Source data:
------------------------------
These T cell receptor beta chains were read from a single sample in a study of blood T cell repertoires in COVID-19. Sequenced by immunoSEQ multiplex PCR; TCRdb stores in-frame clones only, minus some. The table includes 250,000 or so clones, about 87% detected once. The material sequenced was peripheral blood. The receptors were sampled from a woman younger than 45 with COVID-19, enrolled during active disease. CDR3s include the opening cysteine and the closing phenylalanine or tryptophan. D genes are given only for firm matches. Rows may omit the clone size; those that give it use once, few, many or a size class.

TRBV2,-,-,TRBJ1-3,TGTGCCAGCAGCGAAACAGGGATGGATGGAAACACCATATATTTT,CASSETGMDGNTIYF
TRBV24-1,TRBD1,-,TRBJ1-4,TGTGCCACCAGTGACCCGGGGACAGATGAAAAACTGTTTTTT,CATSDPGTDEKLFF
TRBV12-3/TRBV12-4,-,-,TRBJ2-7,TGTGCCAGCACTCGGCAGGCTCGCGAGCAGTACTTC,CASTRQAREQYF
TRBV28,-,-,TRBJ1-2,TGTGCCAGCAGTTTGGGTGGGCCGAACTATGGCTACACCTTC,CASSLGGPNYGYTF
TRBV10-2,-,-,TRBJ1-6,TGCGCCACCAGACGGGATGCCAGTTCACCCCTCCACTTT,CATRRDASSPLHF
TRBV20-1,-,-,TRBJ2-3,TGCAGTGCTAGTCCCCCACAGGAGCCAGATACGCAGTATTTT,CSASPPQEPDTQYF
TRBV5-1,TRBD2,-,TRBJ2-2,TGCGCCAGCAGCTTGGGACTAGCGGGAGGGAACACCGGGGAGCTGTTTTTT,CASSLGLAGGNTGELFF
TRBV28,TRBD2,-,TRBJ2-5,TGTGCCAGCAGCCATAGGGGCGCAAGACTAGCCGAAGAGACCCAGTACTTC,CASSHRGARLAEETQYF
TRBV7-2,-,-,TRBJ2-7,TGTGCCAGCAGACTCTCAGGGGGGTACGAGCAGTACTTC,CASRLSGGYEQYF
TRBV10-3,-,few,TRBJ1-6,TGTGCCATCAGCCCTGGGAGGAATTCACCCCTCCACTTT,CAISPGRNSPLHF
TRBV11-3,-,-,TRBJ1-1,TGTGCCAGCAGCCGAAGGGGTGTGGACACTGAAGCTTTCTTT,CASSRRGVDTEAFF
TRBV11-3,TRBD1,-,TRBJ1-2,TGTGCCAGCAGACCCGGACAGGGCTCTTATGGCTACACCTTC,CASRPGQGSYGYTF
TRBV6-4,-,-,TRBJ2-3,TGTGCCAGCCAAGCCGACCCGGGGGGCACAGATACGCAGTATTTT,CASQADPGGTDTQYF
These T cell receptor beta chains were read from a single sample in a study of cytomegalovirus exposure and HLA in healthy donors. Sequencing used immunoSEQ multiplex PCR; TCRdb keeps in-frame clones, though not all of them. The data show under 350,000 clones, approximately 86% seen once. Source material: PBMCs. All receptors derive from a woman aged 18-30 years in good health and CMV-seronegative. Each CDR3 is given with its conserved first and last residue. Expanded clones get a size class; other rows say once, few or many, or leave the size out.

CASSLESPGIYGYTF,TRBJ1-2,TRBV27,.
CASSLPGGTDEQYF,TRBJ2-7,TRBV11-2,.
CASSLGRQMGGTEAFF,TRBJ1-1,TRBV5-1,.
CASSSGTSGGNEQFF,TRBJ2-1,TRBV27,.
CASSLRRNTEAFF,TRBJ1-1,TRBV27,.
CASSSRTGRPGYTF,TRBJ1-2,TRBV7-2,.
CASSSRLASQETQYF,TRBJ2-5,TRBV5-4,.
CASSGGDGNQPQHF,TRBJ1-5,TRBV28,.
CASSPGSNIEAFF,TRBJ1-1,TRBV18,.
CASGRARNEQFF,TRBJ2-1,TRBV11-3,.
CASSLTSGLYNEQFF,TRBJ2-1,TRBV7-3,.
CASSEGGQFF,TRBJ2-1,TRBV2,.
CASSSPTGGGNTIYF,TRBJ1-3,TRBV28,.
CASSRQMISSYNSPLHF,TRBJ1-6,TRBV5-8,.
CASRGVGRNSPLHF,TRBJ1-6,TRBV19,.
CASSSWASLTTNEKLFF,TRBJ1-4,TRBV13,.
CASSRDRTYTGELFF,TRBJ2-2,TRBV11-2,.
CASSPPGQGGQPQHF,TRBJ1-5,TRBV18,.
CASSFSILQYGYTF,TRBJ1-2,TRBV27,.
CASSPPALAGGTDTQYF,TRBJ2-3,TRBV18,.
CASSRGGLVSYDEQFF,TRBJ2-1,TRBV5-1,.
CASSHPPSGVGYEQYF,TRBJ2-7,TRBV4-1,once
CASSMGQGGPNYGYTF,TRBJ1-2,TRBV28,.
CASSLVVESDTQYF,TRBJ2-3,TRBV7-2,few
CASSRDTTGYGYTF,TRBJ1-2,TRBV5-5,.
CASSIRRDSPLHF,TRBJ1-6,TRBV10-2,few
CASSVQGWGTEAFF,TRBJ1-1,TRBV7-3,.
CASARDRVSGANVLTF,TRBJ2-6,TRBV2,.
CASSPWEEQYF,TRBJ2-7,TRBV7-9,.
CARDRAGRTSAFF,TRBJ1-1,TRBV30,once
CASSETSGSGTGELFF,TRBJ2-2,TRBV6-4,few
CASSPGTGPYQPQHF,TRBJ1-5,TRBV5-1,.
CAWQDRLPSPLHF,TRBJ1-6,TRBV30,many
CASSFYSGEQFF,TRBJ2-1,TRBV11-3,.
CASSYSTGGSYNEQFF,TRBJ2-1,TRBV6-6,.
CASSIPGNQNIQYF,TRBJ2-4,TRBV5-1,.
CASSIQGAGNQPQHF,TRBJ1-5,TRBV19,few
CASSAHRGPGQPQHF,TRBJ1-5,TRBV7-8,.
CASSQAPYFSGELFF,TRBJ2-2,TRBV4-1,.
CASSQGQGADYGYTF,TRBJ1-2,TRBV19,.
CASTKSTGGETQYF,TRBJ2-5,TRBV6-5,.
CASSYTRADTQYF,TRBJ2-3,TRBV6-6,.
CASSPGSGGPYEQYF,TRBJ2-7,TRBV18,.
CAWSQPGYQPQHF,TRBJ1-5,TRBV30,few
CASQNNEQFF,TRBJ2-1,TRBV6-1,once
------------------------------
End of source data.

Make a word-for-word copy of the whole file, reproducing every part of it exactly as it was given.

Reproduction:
These T cell receptor beta chains were read from a single sample in a study of blood T cell repertoires in COVID-19. Sequenced by immunoSEQ multiplex PCR; TCRdb stores in-frame clones only, minus some. The table includes 250,000 or so clones, about 87% detected once. The material sequenced was peripheral blood. The receptors were sampled from a woman younger than 45 with COVID-19, enrolled during active disease. CDR3s include the opening cysteine and the closing phenylalanine or tryptophan. D genes are given only for firm matches. Rows may omit the clone size; those that give it use once, few, many or a size class.

TRBV2,-,-,TRBJ1-3,TGTGCCAGCAGCGAAACAGGGATGGATGGAAACACCATATATTTT,CASSETGMDGNTIYF
TRBV24-1,TRBD1,-,TRBJ1-4,TGTGCCACCAGTGACCCGGGGACAGATGAAAAACTGTTTTTT,CATSDPGTDEKLFF
TRBV12-3/TRBV12-4,-,-,TRBJ2-7,TGTGCCAGCACTCGGCAGGCTCGCGAGCAGTACTTC,CASTRQAREQYF
TRBV28,-,-,TRBJ1-2,TGTGCCAGCAGTTTGGGTGGGCCGAACTATGGCTACACCTTC,CASSLGGPNYGYTF
TRBV10-2,-,-,TRBJ1-6,TGCGCCACCAGACGGGATGCCAGTTCACCCCTCCACTTT,CATRRDASSPLHF
TRBV20-1,-,-,TRBJ2-3,TGCAGTGCTAGTCCCCCACAGGAGCCAGATACGCAGTATTTT,CSASPPQEPDTQYF
TRBV5-1,TRBD2,-,TRBJ2-2,TGCGCCAGCAGCTTGGGACTAGCGGGAGGGAACACCGGGGAGCTGTTTTTT,CASSLGLAGGNTGELFF
TRBV28,TRBD2,-,TRBJ2-5,TGTGCCAGCAGCCATAGGGGCGCAAGACTAGCCGAAGAGACCCAGTACTTC,CASSHRGARLAEETQYF
TRBV7-2,-,-,TRBJ2-7,TGTGCCAGCAGACTCTCAGGGGGGTACGAGCAGTACTTC,CASRLSGGYEQYF
TRBV10-3,-,few,TRBJ1-6,TGTGCCATCAGCCCTGGGAGGAATTCACCCCTCCACTTT,CAISPGRNSPLHF
TRBV11-3,-,-,TRBJ1-1,TGTGCCAGCAGCCGAAGGGGTGTGGACACTGAAGCTTTCTTT,CASSRRGVDTEAFF
TRBV11-3,TRBD1,-,TRBJ1-2,TGTGCCAGCAGACCCGGACAGGGCTCTTATGGCTACACCTTC,CASRPGQGSYGYTF
TRBV6-4,-,-,TRBJ2-3,TGTGCCAGCCAAGCCGACCCGGGGGGCACAGATACGCAGTATTTT,CASQADPGGTDTQYF
These T cell receptor beta chains were read from a single sample in a study of cytomegalovirus exposure and HLA in healthy donors. Sequencing used immunoSEQ multiplex PCR; TCRdb keeps in-frame clones, though not all of them. The data show under 350,000 clones, approximately 86% seen once. Source material: PBMCs. All receptors derive from a woman aged 18-30 years in good health and CMV-seronegative. Each CDR3 is given with its conserved first and last residue. Expanded clones get a size class; other rows say once, few or many, or leave the size out.

CASSLESPGIYGYTF,TRBJ1-2,TRBV27,.
CASSLPGGTDEQYF,TRBJ2-7,TRBV11-2,.
CASSLGRQMGGTEAFF,TRBJ1-1,TRBV5-1,.
CASSSGTSGGNEQFF,TRBJ2-1,TRBV27,.
CASSLRRNTEAFF,TRBJ1-1,TRBV27,.
CASSSRTGRPGYTF,TRBJ1-2,TRBV7-2,.
CASSSRLASQETQYF,TRBJ2-5,TRBV5-4,.
CASSGGDGNQPQHF,TRBJ1-5,TRBV28,.
CASSPGSNIEAFF,TRBJ1-1,TRBV18,.
CASGRARNEQFF,TRBJ2-1,TRBV11-3,.
CASSLTSGLYNEQFF,TRBJ2-1,TRBV7-3,.
CASSEGGQFF,TRBJ2-1,TRBV2,.
CASSSPTGGGNTIYF,TRBJ1-3,TRBV28,.
CASSRQMISSYNSPLHF,TRBJ1-6,TRBV5-8,.
CASRGVGRNSPLHF,TRBJ1-6,TRBV19,.
CASSSWASLTTNEKLFF,TRBJ1-4,TRBV13,.
CASSRDRTYTGELFF,TRBJ2-2,TRBV11-2,.
CASSPPGQGGQPQHF,TRBJ1-5,TRBV18,.
CASSFSILQYGYTF,TRBJ1-2,TRBV27,.
CASSPPALAGGTDTQYF,TRBJ2-3,TRBV18,.
CASSRGGLVSYDEQFF,TRBJ2-1,TRBV5-1,.
CASSHPPSGVGYEQYF,TRBJ2-7,TRBV4-1,once
CASSMGQGGPNYGYTF,TRBJ1-2,TRBV28,.
CASSLVVESDTQYF,TRBJ2-3,TRBV7-2,few
CASSRDTTGYGYTF,TRBJ1-2,TRBV5-5,.
CASSIRRDSPLHF,TRBJ1-6,TRBV10-2,few
CASSVQGWGTEAFF,TRBJ1-1,TRBV7-3,.
CASARDRVSGANVLTF,TRBJ2-6,TRBV2,.
CASSPWEEQYF,TRBJ2-7,TRBV7-9,.
CARDRAGRTSAFF,TRBJ1-1,TRBV30,once
CASSETSGSGTGELFF,TRBJ2-2,TRBV6-4,few
CASSPGTGPYQPQHF,TRBJ1-5,TRBV5-1,.
CAWQDRLPSPLHF,TRBJ1-6,TRBV30,many
CASSFYSGEQFF,TRBJ2-1,TRBV11-3,.
CASSYSTGGSYNEQFF,TRBJ2-1,TRBV6-6,.
CASSIPGNQNIQYF,TRBJ2-4,TRBV5-1,.
CASSIQGAGNQPQHF,TRBJ1-5,TRBV19,few
CASSAHRGPGQPQHF,TRBJ1-5,TRBV7-8,.
CASSQAPYFSGELFF,TRBJ2-2,TRBV4-1,.
CASSQGQGADYGYTF,TRBJ1-2,TRBV19,.
CASTKSTGGETQYF,TRBJ2-5,TRBV6-5,.
CASSYTRADTQYF,TRBJ2-3,TRBV6-6,.
CASSPGSGGPYEQYF,TRBJ2-7,TRBV18,.
CAWSQPGYQPQHF,TRBJ1-5,TRBV30,few
CASQNNEQFF,TRBJ2-1,TRBV6-1,once